1. Possibly, though between the fact that the city is built along the coastline, the fact that everything needs to be built so desperately quickly, and the fact that it is so big already (which probably limits practicality of holes – I’m no expert, but I suspect that they really work only in sparsely populated areas), I would suspect that a lot of the sewage is just dumped to the ocean or nearby rivers (hopefully downstream from water intakes) with little to no processing.

          2. They would need emptying more often in a more populated area, but yeah. You’d need/want some space around it to prevent the spread of disease and reduce contamination. Dumping it in rivers/the sea seems very likely, if also a little foolish. The ocean’s a good source of food, and near the coast and in estuaries that food is easiest to access.

          3. On the other hand if the city doesn’t have a complete sewage system yet, then finding a drain as wide as the one they found, seems even less likely, unless they built storm drain system without a parallel “proper” sewage system, which is possible, and even likely considering how rushed all construction is, though it just means even more problems in the future, as they will need to dig trenches in the same, or similar places again to install sewage pipes next to the drains. Makes sense in the countryside, where the systems don’t need to be parallel (it makes sense to put drains, and not sewers underneath fields sometimes), but not in a big city, where it is usually cheapest and fastest to put both beneath the same streets, when you build those streets in the first place.

          4. Also dumping communal sewage into rivers, seas or oceans isn’t that bad as far as damaging seafood goes. The real problem is usually industry, especially mining, heavy or chemical industries. Still, considering how on one hand they need to build quickly, and on the other hand – they are very few people on a planet with almost untapped natural resources, they will probably not worry about processing any sewage, except maybe the most poisonous industrial stuff.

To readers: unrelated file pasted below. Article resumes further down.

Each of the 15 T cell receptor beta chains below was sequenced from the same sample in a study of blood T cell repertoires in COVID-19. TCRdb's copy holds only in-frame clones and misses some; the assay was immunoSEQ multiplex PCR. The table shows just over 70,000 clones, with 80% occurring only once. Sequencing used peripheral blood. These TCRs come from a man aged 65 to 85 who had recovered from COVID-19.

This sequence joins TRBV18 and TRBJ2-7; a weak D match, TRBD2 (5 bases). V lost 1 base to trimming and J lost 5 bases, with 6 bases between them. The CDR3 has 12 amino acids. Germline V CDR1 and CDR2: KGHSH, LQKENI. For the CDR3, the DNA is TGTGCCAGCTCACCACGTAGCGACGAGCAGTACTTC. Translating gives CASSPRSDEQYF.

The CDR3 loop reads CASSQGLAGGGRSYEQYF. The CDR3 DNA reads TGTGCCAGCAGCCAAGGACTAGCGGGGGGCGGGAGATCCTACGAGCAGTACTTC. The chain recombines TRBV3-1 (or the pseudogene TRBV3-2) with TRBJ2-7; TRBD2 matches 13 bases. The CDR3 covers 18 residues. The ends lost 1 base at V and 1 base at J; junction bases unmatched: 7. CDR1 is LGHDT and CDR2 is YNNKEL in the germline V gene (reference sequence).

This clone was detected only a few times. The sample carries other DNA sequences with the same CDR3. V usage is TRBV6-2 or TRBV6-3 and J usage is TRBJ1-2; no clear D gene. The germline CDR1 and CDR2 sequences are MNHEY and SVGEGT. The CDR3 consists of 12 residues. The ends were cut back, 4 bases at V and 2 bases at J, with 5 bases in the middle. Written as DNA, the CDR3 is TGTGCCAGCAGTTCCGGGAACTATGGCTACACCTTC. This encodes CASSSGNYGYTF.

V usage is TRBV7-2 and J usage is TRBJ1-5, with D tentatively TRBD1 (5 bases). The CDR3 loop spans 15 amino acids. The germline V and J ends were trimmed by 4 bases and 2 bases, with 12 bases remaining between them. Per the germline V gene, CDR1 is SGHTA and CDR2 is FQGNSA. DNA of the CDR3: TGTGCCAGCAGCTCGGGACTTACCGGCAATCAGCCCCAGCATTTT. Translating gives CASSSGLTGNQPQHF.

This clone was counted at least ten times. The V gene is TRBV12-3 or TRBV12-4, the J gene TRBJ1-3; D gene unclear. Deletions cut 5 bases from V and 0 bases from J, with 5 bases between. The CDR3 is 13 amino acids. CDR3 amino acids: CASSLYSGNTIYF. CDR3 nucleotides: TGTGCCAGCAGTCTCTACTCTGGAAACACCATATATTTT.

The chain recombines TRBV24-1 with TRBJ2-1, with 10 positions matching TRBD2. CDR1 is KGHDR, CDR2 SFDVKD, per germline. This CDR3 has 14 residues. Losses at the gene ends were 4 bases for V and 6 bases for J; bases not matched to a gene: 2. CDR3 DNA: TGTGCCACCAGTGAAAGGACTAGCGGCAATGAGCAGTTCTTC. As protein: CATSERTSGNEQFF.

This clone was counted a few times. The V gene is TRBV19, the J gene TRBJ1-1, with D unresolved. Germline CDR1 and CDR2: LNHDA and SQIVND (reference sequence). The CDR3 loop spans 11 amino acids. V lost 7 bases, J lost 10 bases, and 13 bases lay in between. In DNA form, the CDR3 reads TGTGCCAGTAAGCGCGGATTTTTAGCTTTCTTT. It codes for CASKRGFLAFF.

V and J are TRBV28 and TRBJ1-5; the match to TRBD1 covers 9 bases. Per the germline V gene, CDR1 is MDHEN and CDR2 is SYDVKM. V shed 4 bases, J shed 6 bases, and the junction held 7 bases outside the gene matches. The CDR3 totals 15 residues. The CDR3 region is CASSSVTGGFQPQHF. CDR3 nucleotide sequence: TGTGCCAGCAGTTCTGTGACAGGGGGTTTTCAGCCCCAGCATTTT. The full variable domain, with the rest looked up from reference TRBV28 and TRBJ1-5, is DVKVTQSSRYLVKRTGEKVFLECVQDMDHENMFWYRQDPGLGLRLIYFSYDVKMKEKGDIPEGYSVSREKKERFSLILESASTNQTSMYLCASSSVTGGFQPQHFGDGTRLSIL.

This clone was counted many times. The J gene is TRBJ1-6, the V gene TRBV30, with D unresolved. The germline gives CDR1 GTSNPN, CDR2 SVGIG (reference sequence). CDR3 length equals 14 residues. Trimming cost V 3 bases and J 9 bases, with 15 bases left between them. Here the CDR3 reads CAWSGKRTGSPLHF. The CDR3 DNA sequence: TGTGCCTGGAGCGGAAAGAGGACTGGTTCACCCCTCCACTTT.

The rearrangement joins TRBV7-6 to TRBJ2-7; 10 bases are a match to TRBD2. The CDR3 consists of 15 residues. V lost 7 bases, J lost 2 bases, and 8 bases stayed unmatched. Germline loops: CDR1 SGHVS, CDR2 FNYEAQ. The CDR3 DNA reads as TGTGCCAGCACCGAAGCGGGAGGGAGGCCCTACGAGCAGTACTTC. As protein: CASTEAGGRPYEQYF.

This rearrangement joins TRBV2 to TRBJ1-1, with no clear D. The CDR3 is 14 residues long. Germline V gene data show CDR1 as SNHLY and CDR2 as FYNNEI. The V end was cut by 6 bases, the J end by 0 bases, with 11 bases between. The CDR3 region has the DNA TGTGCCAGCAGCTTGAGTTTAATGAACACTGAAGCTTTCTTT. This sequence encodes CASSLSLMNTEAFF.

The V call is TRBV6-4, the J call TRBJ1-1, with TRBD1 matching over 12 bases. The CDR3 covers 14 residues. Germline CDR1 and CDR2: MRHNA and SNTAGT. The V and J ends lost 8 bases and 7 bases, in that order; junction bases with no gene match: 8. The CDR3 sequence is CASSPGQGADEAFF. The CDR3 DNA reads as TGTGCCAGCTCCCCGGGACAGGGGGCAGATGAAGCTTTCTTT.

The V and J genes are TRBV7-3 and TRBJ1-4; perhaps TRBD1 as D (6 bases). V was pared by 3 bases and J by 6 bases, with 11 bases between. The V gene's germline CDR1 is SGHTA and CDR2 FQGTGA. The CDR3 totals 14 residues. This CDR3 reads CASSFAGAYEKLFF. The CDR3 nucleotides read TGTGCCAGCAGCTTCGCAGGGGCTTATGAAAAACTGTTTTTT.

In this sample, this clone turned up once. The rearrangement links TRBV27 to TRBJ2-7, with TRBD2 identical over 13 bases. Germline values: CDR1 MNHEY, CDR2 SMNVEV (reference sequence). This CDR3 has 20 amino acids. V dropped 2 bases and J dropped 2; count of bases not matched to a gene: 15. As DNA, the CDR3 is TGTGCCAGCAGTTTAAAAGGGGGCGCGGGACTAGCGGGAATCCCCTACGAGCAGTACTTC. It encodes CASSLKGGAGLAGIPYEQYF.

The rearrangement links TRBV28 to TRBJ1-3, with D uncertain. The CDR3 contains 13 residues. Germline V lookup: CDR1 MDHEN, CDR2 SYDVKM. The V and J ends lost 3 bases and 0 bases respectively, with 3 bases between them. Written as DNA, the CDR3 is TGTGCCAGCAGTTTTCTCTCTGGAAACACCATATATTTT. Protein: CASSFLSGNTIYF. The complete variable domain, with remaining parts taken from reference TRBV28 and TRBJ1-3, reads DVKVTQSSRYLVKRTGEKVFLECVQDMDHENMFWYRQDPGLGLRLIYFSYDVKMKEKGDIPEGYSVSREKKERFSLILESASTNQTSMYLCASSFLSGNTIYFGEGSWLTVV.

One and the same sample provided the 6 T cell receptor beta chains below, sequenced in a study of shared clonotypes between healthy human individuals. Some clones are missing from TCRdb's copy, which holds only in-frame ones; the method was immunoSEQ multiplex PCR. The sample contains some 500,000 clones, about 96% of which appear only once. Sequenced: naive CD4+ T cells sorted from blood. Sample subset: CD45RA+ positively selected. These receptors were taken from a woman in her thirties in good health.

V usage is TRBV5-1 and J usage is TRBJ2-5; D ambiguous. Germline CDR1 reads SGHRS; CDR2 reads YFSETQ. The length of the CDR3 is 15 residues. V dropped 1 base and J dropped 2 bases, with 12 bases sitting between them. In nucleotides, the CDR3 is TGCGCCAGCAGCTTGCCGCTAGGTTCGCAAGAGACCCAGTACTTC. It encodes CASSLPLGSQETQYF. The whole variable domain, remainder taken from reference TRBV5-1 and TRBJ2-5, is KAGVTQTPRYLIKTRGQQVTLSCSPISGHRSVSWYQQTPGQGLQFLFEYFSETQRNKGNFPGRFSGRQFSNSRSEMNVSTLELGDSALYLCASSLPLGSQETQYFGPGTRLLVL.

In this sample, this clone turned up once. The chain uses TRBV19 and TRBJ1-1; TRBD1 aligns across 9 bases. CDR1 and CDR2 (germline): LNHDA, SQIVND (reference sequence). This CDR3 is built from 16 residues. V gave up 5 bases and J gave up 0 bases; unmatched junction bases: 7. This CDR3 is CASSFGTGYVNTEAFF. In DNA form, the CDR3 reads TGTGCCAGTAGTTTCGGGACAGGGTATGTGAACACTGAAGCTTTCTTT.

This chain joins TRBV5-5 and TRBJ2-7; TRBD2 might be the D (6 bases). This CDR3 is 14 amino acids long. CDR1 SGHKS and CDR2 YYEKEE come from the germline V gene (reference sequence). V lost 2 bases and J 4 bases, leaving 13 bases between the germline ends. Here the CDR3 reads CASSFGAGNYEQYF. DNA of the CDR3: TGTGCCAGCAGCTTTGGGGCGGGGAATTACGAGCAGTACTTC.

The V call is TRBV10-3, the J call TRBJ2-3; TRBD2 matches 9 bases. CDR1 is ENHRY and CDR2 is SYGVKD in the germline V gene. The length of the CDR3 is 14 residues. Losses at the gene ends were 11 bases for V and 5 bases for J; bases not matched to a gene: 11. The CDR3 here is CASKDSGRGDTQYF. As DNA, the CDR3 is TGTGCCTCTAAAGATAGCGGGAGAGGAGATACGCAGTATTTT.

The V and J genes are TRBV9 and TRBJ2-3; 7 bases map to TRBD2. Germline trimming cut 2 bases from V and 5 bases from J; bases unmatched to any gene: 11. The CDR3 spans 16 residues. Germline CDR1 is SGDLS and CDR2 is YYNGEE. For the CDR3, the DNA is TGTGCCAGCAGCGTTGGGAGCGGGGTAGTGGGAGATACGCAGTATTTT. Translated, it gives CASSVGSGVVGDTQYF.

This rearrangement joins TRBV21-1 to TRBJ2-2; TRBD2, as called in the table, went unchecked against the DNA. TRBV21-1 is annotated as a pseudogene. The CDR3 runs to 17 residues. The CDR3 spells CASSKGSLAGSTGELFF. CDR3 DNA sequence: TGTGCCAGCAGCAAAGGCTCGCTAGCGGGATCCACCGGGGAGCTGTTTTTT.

5. Have you ever eaten a mussel or an oyster? They’re filter-feeders, easy to farm and harvest. They’ll also give you food poisoning or worse if they’ve been eating untreated sewage. Sometimes even if they’ve been eating treated sewage, too. At best, they need more preparation than on our Earth, since on Gimel they have guts filled with human waste. At worst, they’re totally inedible and a large, easy source of food is just sat in the ocean, hopelessly contaminated with cholera and worse.

            I think they probably have sewage systems now, and this is just a storm drain.

          6. Sure, but it is probably MUCH easier to do your fishing far enough away from the city for it to not be a problem than to build a proper sewage treatment infrastructure at this point. It is not like there is a shortage of coastline completely untouched by man on Gimel at this point, and even something as big as the City won’t change it for many, many years.

            There will be long-term consequences of dumping sewage straight to the ocean of course, but at this point probably nobody cares about long-term. People are freezing to death and need proper shelters right now, and while food can be simply imported form off world, or grown, hunted etc. away from the City, and just transported there, it is not so simple with buildings and other city infrastructure.

          7. Except there is. Ships need fuel to move, unless they’re sail boats which require more effort to use. Fish brought in from further away aren’t as fresh, unless they’re frozen, which needs fuel (and won’t be done on a sailboat, since if you’re powering a freezer, you might as well power a propeller, and a rudder). And ships also need either building or importing, and most of the portals are pretty land-locked so getting a ship to it isn’t easy.

          8. It probably still needs much less fuel (at least short-term) to send those ships further than to build a proper sewage treatment system. Those building materials for the treatment plants won’t make and put themselves together into sewage treatment facilities. All of it needs a lot of heavy machinery, which in turn needs fuel. Cities generally consider building sewage treatment facilities an expensive, long-term investments, and often either go into debt, or apply for funding from the government (depending what is possible in a given country) to construct those facilities. In EU cities in poorer countries can sometimes get some funds for such projects from EU funds themselves, meaning that richer EU countries effectively pitch in to build such things in their poorer neighbors.